CS 537 Notes, Section #17: Translation Buffers and Inverted Page Tables


Chapter 8, Sections 8.4 and 8.5 in Operating Systems Concepts.

Problem with segmentation and paging: extra memory references to access translation tables can slow programs down by a factor of two or three. Too many entries in translation tables to keep them all loaded in fast processor memory.

We will re-introduce fundamental concept of locality: at any given time a process is only using a few pages or segments.


Translation Lookaside Buffer


TLB Translation

Solution: Translation Lookaside Buffer (TLB). A translation buffer is used to store a few of the translation table entries. It is very fast, but only remembers a small number of entries. On each memory reference:

TLB Organization: Show picture of black box. Virtual page number goes in, physical page location comes out. Similar to a cache, usually direct mapped.

TLB is just a memory with some comparators. Typical size of memory: 128 entries. Each entry holds a virtual page number and the corresponding physical page number. How can memory be organized to find an entry quickly?

Disadvantage of TLB scheme: if two pages use the same entry of the memory, only one of them can be remembered at once. If process is referencing both pages at same time, TLB does not work very well.

Example: TLB with 64 (100 octal) slots. Suppose the following virtual pages are referenced (octal): 621, 2145, 621, 2145, ... 321, 2145, 321, 621.

TLBs are a lot like hash tables except simpler (must be to be implemented in hardware). Some hash functions are better than others.


TLB Variations

Another approach: let any given virtual page use either of two slots in the TLB. Make memory wider, use two comparators to check both slots at once.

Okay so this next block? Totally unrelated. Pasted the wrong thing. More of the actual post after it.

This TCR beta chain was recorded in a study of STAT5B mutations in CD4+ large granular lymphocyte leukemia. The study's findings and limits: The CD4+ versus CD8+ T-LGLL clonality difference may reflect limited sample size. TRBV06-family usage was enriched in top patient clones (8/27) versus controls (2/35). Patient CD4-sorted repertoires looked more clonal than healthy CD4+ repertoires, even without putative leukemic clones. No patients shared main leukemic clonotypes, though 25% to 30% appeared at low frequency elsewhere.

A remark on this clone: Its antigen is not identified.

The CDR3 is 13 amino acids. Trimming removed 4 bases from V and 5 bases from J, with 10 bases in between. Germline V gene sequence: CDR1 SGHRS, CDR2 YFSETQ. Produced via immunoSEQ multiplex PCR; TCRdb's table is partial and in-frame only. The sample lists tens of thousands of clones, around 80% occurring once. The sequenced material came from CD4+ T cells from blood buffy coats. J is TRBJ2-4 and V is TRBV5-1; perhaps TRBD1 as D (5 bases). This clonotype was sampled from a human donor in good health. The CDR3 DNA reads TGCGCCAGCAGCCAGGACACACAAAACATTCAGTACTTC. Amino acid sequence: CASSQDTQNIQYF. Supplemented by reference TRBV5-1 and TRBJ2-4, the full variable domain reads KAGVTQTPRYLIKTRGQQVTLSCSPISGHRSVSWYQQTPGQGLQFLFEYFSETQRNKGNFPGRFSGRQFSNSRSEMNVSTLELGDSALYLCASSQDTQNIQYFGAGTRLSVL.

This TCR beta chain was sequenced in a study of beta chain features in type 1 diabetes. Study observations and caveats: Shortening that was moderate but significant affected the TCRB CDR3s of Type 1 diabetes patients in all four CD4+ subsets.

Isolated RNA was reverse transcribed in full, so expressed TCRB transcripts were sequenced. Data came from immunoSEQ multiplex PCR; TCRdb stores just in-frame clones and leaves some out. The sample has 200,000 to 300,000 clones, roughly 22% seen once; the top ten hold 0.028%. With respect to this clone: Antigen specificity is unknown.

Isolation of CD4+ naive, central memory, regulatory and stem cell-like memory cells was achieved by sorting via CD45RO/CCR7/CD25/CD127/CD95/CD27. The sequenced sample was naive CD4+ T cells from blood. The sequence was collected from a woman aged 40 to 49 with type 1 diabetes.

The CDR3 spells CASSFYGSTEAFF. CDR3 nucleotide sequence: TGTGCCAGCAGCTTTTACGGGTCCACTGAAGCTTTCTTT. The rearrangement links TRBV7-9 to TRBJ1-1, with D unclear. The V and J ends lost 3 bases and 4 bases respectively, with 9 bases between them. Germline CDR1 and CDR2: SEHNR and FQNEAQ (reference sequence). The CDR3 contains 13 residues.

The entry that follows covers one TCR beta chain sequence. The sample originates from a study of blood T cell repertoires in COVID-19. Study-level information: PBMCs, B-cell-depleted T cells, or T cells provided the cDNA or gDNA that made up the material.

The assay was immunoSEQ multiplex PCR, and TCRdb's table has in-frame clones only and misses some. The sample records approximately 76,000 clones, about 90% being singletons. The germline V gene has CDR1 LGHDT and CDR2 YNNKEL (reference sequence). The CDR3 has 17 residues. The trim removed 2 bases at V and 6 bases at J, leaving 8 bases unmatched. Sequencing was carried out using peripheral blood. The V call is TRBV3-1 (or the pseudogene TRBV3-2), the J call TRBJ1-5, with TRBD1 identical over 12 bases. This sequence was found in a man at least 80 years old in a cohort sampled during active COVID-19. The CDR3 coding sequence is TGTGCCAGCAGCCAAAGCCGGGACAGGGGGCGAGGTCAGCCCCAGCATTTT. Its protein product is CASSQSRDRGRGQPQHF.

Must be careful to flush TLB during each context swap. Why?

In practice, TLB's have been extremely successful with 95% or great hit rates for relatively small sizes.


Inverted Page Tables

As address spaces have grown to 64 bits, the side of traditional page tables becomes a problem. Even with two-level (or even three or four!) page tables, the tables themselves can become too large.

A solution (used on the IBM Power, Sun SPARC, and others) to this problem has two parts:

With an inverted page table, most address translations are handled by the TLB. When there is a miss in the TLB, the operating is notified (via an interrupt) and TLB miss-handler is invoked.


Shadow Tables

The operating system can sometimes be thought of as an extension of the abstractions provided by the hardware. However, when the table format is defined by the hardware (such as for a page table entry), you cannot change that format. So, what do you do if you you wanted to store additional information, such as last reference time or sharing pointer, in each entry?

The general is a technique that is sometimes called a shadow table. The idea of a shadow is simple (and familiar to Fortran programmers!):

For example, consider the hardware defined page table to be an array of structures:


    struct Page_Entry {
	unsigned PageFrame_hi   : 10;  // 42-bit page frame number
	unsigned PageFrame_mid  : 16;
	unsigned PageFrame_low  : 16;
	unsigned UserRead       :  1;
	unsigned UserWrite      :  1;
	unsigned KernelRead     :  1;
	unsigned KernelWrite    :  1;
	unsigned Reference      :  1;
	unsigned Dirty          :  1;
	unsigned Valid          :  1;
    }

    struct Page_Entry pageTable[TABLESIZE];

If you wanted to added a couple of data members, you cannot simply change it to the following:

    struct Page_Entry {
	unsigned PageFrame_hi   : 10;
	unsigned PageFrame_mid  : 16;
	unsigned PageFrame_low  : 16;
	unsigned UserRead       :  1;
	unsigned UserWrite      :  1;
	unsigned KernelRead     :  1;
	unsigned KernelWrite    :  1;
	unsigned Reference      :  1;
	unsigned Dirty          :  1;
	unsigned Valid          :  1;
	Time_t lastRefTime;
	PageList *shared;
    }

Instead, you would define a a second array based on this type:

    struct Page_Entry {                      struct PE_Shadow {
	unsigned PageFrame_hi   : 10;            Time_t lastRefTime;
	unsigned PageFrame_mid  : 16;            PageList *shared;
	unsigned PageFrame_low  : 16;        }
	unsigned UserRead       :  1;
	unsigned UserWrite      :  1;
	unsigned KernelRead     :  1;
	unsigned KernelWrite    :  1;
	unsigned Reference      :  1;
	unsigned Dirty          :  1;
	unsigned Valid          :  1;
    }

    struct Page_Entry pageTable[TABLESIZE];
    struct PE_Shadow  pageShadow[TABLESIZE];



Copyright © 1997, 2002, 2008 Barton P. Miller
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